Long before the Bolton announcement, Senator Ed Markey (D-MA) and Congressman Ted Lieu (D-CA) introduced House and Senate versions of their “Restricting First Use of Nuclear Weapons Act of 2017.” That legislation, which has gained bipartisan support, now seems more urgent than ever.
Members of Congress keep objecting, and they should keep looking for ways to put pressure on the president to rethink a terrible choice—which will not be formalized until April 9.
Because Democrats are in the minority, they must reach out to Republicans and build coalitions of conscience in order to check and balance Bolton. Responsible Republicans must put aside partisanship and find ways to work with Democrats to reassert the role of Congress. This is not a time to divide along party lines. The Bolton selection demands a country-first response from members of both parties. And it can happen, because there are many, many members of Congress who recognize precisely why Senator Paul has warned that empowering Bolton is “a catastrophically bad idea.”
“Most disturbingly,” argues Paul, “Bolton recently called for preemptive war against North Korea, a massive undertaking with potentially horrific consequences for millions. He has doubled down on the decision to overthrow Iraqi dictator Saddam Hussein, which I agree with President Trump only further destabilized the Middle East. And earlier this year, Bolton explicitly stated, ‘Our goal should be regime change in Iran.’”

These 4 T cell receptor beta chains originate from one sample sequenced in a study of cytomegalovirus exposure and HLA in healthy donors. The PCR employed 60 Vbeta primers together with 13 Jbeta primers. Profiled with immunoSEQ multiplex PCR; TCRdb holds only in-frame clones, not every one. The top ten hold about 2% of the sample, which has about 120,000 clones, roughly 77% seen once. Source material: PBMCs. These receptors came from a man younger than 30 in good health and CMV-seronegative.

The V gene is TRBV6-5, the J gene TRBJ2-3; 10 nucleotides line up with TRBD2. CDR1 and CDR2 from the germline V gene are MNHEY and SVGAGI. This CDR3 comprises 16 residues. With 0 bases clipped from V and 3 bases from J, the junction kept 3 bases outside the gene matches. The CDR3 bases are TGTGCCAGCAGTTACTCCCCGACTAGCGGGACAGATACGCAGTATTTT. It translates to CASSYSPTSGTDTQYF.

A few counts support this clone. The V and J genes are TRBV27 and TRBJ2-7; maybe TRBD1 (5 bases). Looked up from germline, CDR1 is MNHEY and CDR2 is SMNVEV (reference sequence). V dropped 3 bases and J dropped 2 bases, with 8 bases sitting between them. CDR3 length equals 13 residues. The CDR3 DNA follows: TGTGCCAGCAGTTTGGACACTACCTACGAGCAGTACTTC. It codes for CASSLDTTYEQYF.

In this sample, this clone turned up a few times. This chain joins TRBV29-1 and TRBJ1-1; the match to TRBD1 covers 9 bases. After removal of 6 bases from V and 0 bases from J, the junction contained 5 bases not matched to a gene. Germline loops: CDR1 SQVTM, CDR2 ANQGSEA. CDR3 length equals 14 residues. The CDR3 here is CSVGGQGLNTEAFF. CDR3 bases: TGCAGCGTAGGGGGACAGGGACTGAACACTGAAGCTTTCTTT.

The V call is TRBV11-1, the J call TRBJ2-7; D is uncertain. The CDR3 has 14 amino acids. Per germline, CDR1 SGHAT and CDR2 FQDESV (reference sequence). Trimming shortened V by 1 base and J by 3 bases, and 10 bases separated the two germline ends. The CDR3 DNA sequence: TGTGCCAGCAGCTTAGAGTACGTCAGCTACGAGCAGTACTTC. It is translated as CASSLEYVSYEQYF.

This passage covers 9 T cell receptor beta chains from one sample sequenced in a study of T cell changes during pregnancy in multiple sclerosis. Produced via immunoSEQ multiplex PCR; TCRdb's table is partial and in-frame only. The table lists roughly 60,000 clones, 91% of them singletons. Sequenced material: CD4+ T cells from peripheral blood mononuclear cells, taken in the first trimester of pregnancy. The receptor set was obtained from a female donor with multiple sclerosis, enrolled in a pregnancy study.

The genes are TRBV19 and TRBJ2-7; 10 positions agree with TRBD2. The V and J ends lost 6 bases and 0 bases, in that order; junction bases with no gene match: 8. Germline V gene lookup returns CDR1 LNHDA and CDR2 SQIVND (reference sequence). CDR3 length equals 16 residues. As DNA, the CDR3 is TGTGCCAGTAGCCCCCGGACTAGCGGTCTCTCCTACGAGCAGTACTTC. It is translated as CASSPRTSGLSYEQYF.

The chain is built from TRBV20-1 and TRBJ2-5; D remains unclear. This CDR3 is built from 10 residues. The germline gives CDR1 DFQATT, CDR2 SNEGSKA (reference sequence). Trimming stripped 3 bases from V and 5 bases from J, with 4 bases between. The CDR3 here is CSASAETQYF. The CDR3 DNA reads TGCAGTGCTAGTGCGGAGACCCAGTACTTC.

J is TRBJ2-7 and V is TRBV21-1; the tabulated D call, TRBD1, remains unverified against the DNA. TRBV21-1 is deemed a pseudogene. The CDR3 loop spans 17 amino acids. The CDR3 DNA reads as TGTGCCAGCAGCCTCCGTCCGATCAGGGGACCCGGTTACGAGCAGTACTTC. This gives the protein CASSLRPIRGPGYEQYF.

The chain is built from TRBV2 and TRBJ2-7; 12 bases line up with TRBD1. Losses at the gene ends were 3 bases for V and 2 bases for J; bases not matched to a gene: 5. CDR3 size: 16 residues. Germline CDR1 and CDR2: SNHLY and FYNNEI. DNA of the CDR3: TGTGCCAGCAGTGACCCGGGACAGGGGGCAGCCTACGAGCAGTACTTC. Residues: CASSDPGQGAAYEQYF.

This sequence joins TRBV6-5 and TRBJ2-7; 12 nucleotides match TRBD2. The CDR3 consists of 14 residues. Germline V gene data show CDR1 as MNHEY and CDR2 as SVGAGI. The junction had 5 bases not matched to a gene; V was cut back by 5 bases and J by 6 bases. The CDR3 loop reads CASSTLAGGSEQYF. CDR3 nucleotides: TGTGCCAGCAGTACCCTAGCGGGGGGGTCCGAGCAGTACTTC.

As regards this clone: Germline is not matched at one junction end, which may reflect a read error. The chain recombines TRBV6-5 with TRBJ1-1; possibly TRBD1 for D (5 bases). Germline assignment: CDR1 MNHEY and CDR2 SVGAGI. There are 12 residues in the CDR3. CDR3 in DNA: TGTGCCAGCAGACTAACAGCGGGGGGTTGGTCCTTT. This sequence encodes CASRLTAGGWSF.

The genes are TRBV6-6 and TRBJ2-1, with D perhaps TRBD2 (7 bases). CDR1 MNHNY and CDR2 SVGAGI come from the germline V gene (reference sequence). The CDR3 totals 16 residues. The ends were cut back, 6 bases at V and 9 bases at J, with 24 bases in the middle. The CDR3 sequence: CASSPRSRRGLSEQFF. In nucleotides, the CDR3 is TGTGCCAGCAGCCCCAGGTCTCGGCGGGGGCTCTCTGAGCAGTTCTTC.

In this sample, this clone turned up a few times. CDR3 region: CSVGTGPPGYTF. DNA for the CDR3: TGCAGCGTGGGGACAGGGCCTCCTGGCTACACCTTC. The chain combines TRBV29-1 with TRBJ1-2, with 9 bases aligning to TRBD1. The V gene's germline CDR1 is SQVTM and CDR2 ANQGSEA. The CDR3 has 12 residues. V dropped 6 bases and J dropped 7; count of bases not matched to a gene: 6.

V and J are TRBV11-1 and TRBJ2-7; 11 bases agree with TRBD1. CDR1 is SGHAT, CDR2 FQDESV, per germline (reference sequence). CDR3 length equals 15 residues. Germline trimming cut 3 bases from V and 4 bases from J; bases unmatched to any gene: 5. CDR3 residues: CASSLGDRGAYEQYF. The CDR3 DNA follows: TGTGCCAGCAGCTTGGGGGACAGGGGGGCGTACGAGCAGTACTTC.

In an essay titled “Why I can’t support neocons [Mike] Pompeo at State, [Gina] Haspel at CIA and Bolton as NSA,” Paul argued: “The failed neocons’ legacy will not be stability, safety and peace. Following their course will only lead to more chaos and quagmires. It will only create more enemies to threaten the American people and result in more sons and daughters never coming home.”
Barbara Lee is right. Rand Paul is right. This choice by Donald Trump cannot be answered with politics as usual. It merits energetic bipartisan opposition.